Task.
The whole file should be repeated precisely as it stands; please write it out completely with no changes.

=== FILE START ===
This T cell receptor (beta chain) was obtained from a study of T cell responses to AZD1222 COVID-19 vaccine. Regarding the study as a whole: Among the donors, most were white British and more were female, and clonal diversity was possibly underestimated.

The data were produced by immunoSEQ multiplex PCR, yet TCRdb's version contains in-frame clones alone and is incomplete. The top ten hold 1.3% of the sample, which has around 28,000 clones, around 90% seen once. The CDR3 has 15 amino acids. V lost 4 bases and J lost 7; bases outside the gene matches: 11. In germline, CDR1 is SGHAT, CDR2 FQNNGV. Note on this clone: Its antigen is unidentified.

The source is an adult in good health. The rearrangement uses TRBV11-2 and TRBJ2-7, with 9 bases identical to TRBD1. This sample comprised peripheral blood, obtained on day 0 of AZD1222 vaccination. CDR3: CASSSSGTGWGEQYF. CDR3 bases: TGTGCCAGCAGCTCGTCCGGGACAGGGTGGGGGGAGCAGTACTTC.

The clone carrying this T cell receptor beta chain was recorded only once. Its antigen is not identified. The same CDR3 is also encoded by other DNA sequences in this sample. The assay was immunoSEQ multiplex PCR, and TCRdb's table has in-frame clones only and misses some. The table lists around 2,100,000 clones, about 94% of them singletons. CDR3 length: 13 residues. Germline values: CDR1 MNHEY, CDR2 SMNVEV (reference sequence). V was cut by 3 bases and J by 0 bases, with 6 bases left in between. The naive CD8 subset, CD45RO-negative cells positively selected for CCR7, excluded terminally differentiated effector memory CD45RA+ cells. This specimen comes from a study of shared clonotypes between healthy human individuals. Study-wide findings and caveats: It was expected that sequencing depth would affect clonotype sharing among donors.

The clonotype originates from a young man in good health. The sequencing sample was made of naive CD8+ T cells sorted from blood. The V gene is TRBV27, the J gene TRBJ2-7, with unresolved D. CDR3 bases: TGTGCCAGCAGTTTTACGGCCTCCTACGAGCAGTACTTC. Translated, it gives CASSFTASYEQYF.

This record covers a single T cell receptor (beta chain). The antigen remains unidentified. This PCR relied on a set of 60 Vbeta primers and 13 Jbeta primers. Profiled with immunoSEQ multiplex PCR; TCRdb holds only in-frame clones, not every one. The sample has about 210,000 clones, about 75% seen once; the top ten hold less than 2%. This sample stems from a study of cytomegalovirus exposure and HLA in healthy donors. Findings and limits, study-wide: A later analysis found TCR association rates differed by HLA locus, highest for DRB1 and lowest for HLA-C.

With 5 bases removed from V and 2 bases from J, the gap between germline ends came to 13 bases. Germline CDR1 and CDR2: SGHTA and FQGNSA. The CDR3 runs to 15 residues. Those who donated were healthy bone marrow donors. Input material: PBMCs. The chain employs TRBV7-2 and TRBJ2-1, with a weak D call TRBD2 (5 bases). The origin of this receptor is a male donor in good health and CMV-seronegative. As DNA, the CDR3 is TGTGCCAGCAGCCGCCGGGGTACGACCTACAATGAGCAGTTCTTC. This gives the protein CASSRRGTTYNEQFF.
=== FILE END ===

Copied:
This T cell receptor (beta chain) was obtained from a study of T cell responses to AZD1222 COVID-19 vaccine. Regarding the study as a whole: Among the donors, most were white British and more were female, and clonal diversity was possibly underestimated.

The data were produced by immunoSEQ multiplex PCR, yet TCRdb's version contains in-frame clones alone and is incomplete. The top ten hold 1.3% of the sample, which has around 28,000 clones, around 90% seen once. The CDR3 has 15 amino acids. V lost 4 bases and J lost 7; bases outside the gene matches: 11. In germline, CDR1 is SGHAT, CDR2 FQNNGV. Note on this clone: Its antigen is unidentified.

The source is an adult in good health. The rearrangement uses TRBV11-2 and TRBJ2-7, with 9 bases identical to TRBD1. This sample comprised peripheral blood, obtained on day 0 of AZD1222 vaccination. CDR3: CASSSSGTGWGEQYF. CDR3 bases: TGTGCCAGCAGCTCGTCCGGGACAGGGTGGGGGGAGCAGTACTTC.

The clone carrying this T cell receptor beta chain was recorded only once. Its antigen is not identified. The same CDR3 is also encoded by other DNA sequences in this sample. The assay was immunoSEQ multiplex PCR, and TCRdb's table has in-frame clones only and misses some. The table lists around 2,100,000 clones, about 94% of them singletons. CDR3 length: 13 residues. Germline values: CDR1 MNHEY, CDR2 SMNVEV (reference sequence). V was cut by 3 bases and J by 0 bases, with 6 bases left in between. The naive CD8 subset, CD45RO-negative cells positively selected for CCR7, excluded terminally differentiated effector memory CD45RA+ cells. This specimen comes from a study of shared clonotypes between healthy human individuals. Study-wide findings and caveats: It was expected that sequencing depth would affect clonotype sharing among donors.

The clonotype originates from a young man in good health. The sequencing sample was made of naive CD8+ T cells sorted from blood. The V gene is TRBV27, the J gene TRBJ2-7, with unresolved D. CDR3 bases: TGTGCCAGCAGTTTTACGGCCTCCTACGAGCAGTACTTC. Translated, it gives CASSFTASYEQYF.

This record covers a single T cell receptor (beta chain). The antigen remains unidentified. This PCR relied on a set of 60 Vbeta primers and 13 Jbeta primers. Profiled with immunoSEQ multiplex PCR; TCRdb holds only in-frame clones, not every one. The sample has about 210,000 clones, about 75% seen once; the top ten hold less than 2%. This sample stems from a study of cytomegalovirus exposure and HLA in healthy donors. Findings and limits, study-wide: A later analysis found TCR association rates differed by HLA locus, highest for DRB1 and lowest for HLA-C.

With 5 bases removed from V and 2 bases from J, the gap between germline ends came to 13 bases. Germline CDR1 and CDR2: SGHTA and FQGNSA. The CDR3 runs to 15 residues. Those who donated were healthy bone marrow donors. Input material: PBMCs. The chain employs TRBV7-2 and TRBJ2-1, with a weak D call TRBD2 (5 bases). The origin of this receptor is a male donor in good health and CMV-seronegative. As DNA, the CDR3 is TGTGCCAGCAGCCGCCGGGGTACGACCTACAATGAGCAGTTCTTC. This gives the protein CASSRRGTTYNEQFF.